Pascal Le Boeuf, Pascal’s Triangle (Nineteen-Eight)One of the most interesting number patterns is Pascal's Triangle, which is named after French mathematician Blaise Pascal. One of the more interesting modern acoustic jazz trios is Pascal’s Triangle, led by pianist Pascal Le Boeuf with very strong support from bassist Linda Oh and drummer Justin Brown. The trio’s eponymous CD debut celebrates the players’ adventurous chemistry on eight original Le Boeuf compositions. There is a wide variety of material to savor here with a variety of rhythms and melodies. Some will dig their fresh angular intensity. I relished the more balladic material, including “Song for Ben Van Gelder” and “Return to You.” The more uptempo and mood-shifting “Home in Strange Places” and “Variations on a Mood” are also exquisite.
Marc Cary, For the Love of Abbey (Motéma)This is a tour de force for the technique and the emotion that Marc Cary conveys. It’s his first solo piano recording in a career that has seen him accompany vocalists ranging from Betty Carter, Abbey Lincoln and Shirley Horn to Erykah Badu and Ani DiFranco, among others. Here, he pays homage to Lincoln, for whom he played piano for a dozen years. The CD includes eight tunes written by Lincoln – who had a style and sound all her own – plus Duke Ellington’s “Melancholia,” which Lincoln loved to hear him play, and two Cary originals: “For Moseka” and the interlude “Transmutate.” Anyone greatly familiar with Lincoln’s work before she died in 2010 will hear her words resonate through Cary’s lyric interpretations from the keyboard – and his heart.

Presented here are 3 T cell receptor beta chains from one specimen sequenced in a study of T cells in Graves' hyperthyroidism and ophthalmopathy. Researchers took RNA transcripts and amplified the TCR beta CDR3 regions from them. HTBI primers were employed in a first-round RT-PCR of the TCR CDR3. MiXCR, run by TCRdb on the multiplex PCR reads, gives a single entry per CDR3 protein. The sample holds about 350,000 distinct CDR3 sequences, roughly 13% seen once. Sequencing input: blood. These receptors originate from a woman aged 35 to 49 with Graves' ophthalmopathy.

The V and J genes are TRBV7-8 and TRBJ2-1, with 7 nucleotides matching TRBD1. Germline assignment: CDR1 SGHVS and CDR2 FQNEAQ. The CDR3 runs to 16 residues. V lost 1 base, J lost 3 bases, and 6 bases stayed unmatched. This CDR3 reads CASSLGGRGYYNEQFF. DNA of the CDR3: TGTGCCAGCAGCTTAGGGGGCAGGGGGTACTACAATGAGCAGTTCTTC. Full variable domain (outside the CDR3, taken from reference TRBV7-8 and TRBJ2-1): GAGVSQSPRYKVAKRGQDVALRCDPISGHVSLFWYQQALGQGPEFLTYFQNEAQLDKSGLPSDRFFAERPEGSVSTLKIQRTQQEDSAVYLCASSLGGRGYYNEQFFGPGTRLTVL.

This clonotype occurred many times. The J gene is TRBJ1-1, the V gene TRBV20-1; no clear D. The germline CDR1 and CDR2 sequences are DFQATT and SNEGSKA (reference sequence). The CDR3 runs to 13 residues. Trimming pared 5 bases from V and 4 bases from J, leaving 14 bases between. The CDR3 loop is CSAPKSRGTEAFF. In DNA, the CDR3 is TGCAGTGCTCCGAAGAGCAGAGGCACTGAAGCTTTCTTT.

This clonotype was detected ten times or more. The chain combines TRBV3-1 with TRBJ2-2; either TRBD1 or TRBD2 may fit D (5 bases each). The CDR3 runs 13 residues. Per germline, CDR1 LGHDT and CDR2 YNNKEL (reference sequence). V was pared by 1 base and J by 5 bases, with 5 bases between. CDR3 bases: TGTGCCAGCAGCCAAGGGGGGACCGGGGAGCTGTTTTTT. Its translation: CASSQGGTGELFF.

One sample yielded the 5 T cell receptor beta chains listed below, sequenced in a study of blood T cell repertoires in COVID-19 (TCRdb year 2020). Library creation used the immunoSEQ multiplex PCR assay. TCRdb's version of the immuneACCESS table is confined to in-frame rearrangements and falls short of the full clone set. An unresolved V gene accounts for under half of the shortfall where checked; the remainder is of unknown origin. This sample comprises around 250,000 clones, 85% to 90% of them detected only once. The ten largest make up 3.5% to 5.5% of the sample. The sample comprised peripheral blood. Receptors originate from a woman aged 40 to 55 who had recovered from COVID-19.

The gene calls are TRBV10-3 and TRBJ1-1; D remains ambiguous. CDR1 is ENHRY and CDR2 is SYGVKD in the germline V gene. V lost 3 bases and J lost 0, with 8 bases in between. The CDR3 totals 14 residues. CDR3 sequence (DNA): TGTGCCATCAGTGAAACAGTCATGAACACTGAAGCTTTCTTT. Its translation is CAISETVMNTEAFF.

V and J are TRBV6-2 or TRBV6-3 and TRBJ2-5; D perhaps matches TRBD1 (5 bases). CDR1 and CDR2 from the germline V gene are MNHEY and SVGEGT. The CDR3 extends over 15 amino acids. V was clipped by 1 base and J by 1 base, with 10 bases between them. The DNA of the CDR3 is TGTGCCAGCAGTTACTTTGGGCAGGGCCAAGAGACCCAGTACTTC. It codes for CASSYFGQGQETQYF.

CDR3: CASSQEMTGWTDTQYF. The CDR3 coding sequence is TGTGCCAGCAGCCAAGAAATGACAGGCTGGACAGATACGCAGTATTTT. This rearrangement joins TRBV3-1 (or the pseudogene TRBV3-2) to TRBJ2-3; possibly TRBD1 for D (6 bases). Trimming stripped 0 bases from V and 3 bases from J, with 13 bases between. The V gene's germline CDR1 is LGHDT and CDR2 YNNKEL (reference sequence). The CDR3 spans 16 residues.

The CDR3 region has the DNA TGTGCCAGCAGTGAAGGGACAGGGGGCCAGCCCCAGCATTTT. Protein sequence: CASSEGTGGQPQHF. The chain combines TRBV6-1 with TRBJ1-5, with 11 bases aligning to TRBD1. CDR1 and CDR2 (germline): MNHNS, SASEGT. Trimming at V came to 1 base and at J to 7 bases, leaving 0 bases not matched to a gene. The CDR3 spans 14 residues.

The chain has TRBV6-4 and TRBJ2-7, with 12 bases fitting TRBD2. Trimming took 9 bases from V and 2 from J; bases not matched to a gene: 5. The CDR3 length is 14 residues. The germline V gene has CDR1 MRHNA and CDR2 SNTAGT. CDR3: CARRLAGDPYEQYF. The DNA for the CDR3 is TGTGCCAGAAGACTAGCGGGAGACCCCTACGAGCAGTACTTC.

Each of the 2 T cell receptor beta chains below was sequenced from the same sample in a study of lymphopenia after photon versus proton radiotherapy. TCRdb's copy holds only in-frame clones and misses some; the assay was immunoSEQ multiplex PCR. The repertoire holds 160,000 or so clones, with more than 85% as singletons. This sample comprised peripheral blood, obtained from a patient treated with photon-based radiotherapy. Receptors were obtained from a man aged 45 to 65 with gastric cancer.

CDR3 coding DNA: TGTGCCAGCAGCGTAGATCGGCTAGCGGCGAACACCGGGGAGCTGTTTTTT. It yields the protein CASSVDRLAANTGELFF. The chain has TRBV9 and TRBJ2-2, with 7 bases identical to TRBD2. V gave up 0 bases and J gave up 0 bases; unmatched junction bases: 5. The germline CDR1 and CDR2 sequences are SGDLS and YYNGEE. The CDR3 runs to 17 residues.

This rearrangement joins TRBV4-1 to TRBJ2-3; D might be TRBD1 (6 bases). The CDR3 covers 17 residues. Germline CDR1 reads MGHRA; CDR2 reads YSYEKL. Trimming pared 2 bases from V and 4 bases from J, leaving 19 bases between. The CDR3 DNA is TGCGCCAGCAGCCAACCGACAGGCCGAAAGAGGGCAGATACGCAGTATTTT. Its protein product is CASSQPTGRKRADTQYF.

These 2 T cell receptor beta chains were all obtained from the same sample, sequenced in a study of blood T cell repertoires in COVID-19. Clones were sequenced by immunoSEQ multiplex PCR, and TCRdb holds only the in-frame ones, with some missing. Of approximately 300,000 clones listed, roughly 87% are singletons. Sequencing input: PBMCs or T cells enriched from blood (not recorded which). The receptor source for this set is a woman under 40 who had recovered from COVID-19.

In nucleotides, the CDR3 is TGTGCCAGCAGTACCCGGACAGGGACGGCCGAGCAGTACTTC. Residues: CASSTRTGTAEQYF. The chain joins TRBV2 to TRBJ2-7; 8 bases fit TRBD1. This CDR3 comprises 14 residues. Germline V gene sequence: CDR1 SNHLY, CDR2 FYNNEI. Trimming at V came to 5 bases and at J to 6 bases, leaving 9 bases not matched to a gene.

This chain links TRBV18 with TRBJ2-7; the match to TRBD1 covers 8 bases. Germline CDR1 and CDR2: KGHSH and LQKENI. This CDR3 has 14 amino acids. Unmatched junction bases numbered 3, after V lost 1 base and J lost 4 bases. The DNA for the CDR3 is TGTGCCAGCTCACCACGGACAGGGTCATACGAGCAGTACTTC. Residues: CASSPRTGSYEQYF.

Classic Jazz Trio, Emily (self-produced)The band name says it all. This debut recording is all about classic jazz tunes interpreted in straight-ahead fashion by three Southwest Florida musicians: pianist Joe Delaney, bassist Kevin Mauldin and drummer-producer Phil Tirino. Delaney, who divides his year between Florida and Cape Cod, is a dynamic and fearless keyboard adventurer. Mauldin straddles two genres – as principal bassist for the Naples Philharmonic and a first-call jazz bassist when his classical concert schedule permits. Punta Gorda resident Tirino keeps a strong and creative beat on the various rhythms. Favorites: their bold and bluesy take on “Teach Me Tonight,” their interpretation of Antonio Carlos Jobim’s bossa nova “Triste” and their extended, edgy romp through Paul Desmond’s “Take Five.” In concert, Delaney has a knack for turning one tune into five or six other melodies before resolving back into the original. He restrains himself on this session; offering just a few glimmers of other songs, particularly on “Triste” and “How High the Moon.” Perhaps we’ll be treated to more of that in the future.